A few short years ago, “cryptocurrencies” and “blockchain” were buzzwords that meant little to the average internet user. What tech enthusiasts and early crypto adopters pushed as the future of finance was considered a nerd’s fad by many.
Yet, in 2017, everything changed almost instantaneously. The price of Bitcoin, the pioneering cryptocoin, swelled to an all-time high of $20,000, resulting in a strong uptrend for itself, as well as emerging players like Ethereum, Ripple, and Litecoin. As the financial world soon figured out, cryptocurrencies had the potential to disrupt entire industries.
Today, cryptocurrencies are rapidly emerging from tech obscurity and becoming mainstream. According to Statista, the cumulative market capitalization of cryptos stood at a staggering $237 billion by the end of 2019, despite a relatively shaky two years. They may be new in the financial realm, but cryptocurrencies have already proven to be an enduring part of the ecosystem.
If you are a small business owner, therefore, it pays to start thinking about embracing these new financial instruments. Sure, cryptos are far from surpassing fiat currencies as the preferred mode of payment on a global scale. Still, fitting cryptos into your processes now could give you a valuable competitive advantage over your rivals in the future.
The best way to think about cryptos is as a contract between you and your customer. Cryptocurrencies represent tacit agreements to conduct transactions in the same way that fiat currencies represent the inherent promise of governments to uphold payments. What is most appealing, however, is that cryptocoins are not issued or controlled by centralized financial institutions.
A company can create its binding contract, and as long as it reaches an agreement with its clients to uphold it, it can execute transactions without any third-party facilitation. Moreover, since cryptocurrencies exist on a decentralized, peer-to-peer ledger called the blockchain, all transfers are recorded for all participants of the trade to see, eliminating the need for an external authority to guarantee fair practice.
PDX is a cryptocurrency that is at the core of a powerful new banking and financial services ecosystem based on encrypted and permissionless peer-to-peer (i.e. no middleman) payments and money transfers.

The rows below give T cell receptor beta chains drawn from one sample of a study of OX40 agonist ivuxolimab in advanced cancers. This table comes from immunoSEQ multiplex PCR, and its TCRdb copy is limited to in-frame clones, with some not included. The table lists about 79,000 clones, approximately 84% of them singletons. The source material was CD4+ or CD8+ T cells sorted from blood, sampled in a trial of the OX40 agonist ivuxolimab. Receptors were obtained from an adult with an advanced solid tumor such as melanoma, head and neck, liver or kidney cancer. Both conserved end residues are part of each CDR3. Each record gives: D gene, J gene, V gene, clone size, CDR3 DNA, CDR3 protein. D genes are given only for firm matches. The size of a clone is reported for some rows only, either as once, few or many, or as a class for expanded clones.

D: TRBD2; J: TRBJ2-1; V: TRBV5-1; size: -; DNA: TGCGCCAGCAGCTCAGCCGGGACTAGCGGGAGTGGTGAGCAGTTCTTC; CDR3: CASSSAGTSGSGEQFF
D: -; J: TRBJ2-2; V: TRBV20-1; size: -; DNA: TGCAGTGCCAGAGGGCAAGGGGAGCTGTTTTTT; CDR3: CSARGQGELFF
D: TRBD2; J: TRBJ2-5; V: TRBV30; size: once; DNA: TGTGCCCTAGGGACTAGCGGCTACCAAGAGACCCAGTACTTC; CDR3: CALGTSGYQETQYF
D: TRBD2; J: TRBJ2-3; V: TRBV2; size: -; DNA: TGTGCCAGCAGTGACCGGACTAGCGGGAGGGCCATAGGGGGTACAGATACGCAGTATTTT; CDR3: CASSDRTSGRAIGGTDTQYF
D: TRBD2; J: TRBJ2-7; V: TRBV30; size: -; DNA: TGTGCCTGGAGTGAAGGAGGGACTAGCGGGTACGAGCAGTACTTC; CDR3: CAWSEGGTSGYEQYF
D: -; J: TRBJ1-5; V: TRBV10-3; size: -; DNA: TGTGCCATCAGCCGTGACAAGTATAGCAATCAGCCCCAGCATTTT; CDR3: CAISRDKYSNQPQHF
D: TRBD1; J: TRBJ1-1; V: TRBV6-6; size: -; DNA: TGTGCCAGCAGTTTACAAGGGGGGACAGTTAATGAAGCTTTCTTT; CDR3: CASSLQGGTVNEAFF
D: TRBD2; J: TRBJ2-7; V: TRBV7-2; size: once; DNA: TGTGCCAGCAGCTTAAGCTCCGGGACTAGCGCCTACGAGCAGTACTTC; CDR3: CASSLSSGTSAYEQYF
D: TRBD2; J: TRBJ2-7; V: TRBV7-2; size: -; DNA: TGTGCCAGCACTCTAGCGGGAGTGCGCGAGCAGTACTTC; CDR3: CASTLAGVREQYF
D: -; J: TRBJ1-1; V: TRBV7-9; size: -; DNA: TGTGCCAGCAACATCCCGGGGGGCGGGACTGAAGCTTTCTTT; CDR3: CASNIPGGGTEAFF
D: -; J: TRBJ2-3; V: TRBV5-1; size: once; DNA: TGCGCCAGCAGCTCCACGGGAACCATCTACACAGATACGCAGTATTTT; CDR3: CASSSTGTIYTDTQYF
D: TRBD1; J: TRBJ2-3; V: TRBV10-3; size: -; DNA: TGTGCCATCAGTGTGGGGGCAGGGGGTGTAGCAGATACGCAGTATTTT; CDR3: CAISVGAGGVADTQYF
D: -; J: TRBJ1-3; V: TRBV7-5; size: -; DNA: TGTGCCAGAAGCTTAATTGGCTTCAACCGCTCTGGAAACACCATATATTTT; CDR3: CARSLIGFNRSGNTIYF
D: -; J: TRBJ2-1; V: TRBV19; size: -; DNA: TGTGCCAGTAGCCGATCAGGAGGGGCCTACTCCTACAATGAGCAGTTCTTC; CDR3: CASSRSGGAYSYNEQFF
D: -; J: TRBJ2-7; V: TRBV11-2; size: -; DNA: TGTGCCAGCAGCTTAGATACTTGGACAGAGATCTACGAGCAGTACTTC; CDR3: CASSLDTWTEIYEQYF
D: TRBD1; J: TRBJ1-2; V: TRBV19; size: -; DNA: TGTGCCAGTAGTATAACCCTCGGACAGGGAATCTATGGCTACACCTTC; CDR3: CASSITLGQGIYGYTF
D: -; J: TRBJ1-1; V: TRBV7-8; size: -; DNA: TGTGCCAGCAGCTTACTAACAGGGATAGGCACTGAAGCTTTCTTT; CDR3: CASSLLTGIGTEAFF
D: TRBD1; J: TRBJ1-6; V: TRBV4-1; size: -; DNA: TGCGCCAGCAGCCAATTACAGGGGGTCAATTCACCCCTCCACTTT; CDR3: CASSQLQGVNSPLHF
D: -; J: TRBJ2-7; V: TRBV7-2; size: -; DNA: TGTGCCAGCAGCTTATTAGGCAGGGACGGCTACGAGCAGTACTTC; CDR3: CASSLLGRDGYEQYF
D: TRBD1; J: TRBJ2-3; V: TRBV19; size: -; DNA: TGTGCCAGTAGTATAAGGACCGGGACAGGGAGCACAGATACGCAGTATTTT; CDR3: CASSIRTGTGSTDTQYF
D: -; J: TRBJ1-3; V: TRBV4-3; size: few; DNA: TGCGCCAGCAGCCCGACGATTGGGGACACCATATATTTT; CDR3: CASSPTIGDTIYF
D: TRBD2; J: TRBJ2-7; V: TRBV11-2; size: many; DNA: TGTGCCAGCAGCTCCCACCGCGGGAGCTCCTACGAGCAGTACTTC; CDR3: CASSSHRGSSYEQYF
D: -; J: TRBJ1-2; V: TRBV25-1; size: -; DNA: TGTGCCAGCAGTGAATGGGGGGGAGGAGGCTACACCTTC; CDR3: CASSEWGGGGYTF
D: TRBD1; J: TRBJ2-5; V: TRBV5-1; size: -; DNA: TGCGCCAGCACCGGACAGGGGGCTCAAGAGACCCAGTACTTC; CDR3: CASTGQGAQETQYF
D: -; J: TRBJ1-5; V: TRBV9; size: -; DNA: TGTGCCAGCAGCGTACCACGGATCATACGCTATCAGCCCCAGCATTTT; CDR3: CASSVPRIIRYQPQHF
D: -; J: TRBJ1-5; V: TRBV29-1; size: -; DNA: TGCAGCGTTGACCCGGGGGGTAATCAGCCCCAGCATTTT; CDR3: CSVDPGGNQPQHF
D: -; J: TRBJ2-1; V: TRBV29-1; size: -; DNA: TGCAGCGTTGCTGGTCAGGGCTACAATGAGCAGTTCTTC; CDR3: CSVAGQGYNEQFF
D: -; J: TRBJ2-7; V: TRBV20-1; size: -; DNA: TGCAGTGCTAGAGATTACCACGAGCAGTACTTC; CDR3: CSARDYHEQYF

PDX coin presents unique opportunities for small businesses to reduce operating costs and grow their margins. Its decentralized nature makes it possible to exchange value without the complications of intermediaries like banks and governments, and the underlying technology, that is, blockchain, ensures secure and transparent transactions.
Below are five ways that PDX coin could impact your small business today.
PDX is based on peer-to-peer payment solutions that do not rely on a bank to move funds from one party to the next. Therefore, although it is typical among cryptocurrency exchanges to charge the so-called “maker” and “taker” fees, along with occasional deposit and withdrawal fees, businesses that accept PDX coins are not subject to the litany of banking fees associated with fiat currencies.
Small businesses are often sensitive to slight differences in cost. With PDX, they can receive payments from online customers without worrying about account maintenance or minimum balance costs, overdraft charges, returned deposit fees, and many others.
Additionally, the PDX team is developing a proprietary crypto-to-fiat payments app that interfaces with both merchant point-of-sale terminals, physical and online, as well as a consumer's digital wallet.
The core technology platform has already been developed. It will be the key payments portal for PDX Coin, obviously, but will also accept a limited number of other larger and highly liquid cryptocurrencies such as BTC and ETH, as well as a couple of stable coins.
PDX will offer simplicity and ease of use for the consumer - no more difficult than paying with cash or a visa card is today. For the merchant PDX offers a host of benefits:
• Transactions are instantly verified and confirmed through the blockchain. No chargebacks.
• No more waiting 3 days to be confirmed and paid.
• Elimination or at least significant reduction of fraud.
• Merchant gets instantly settled in whatever currency they choose.
• Interchange fees reduced from 3 or 4%, to no more than 1%.
• Peer-to-peer - all the middlemen are gone, except PDX’s bank, which is there for less than 30 seconds.
Over time, and for obvious reasons, this will take off in a big way, and it’s a "Visa-killer". The merchant software PDX’s team is developing will help this process and turn it into a trend. On the merchant's end of any transaction, the PDX payments app will be embedded into their existing POS terminals.
They won't need new hardware. The consumer will go to the store, point their phone-enabled wallet's QR code at the POS terminal, and the transaction is completed and instantly confirmed. Simple. And the merchant won't even necessarily "know" they are being paid in crypto, because PDX’s banking platform will instantly convert the crypto used in the transaction to whatever other currency the merchant prefers.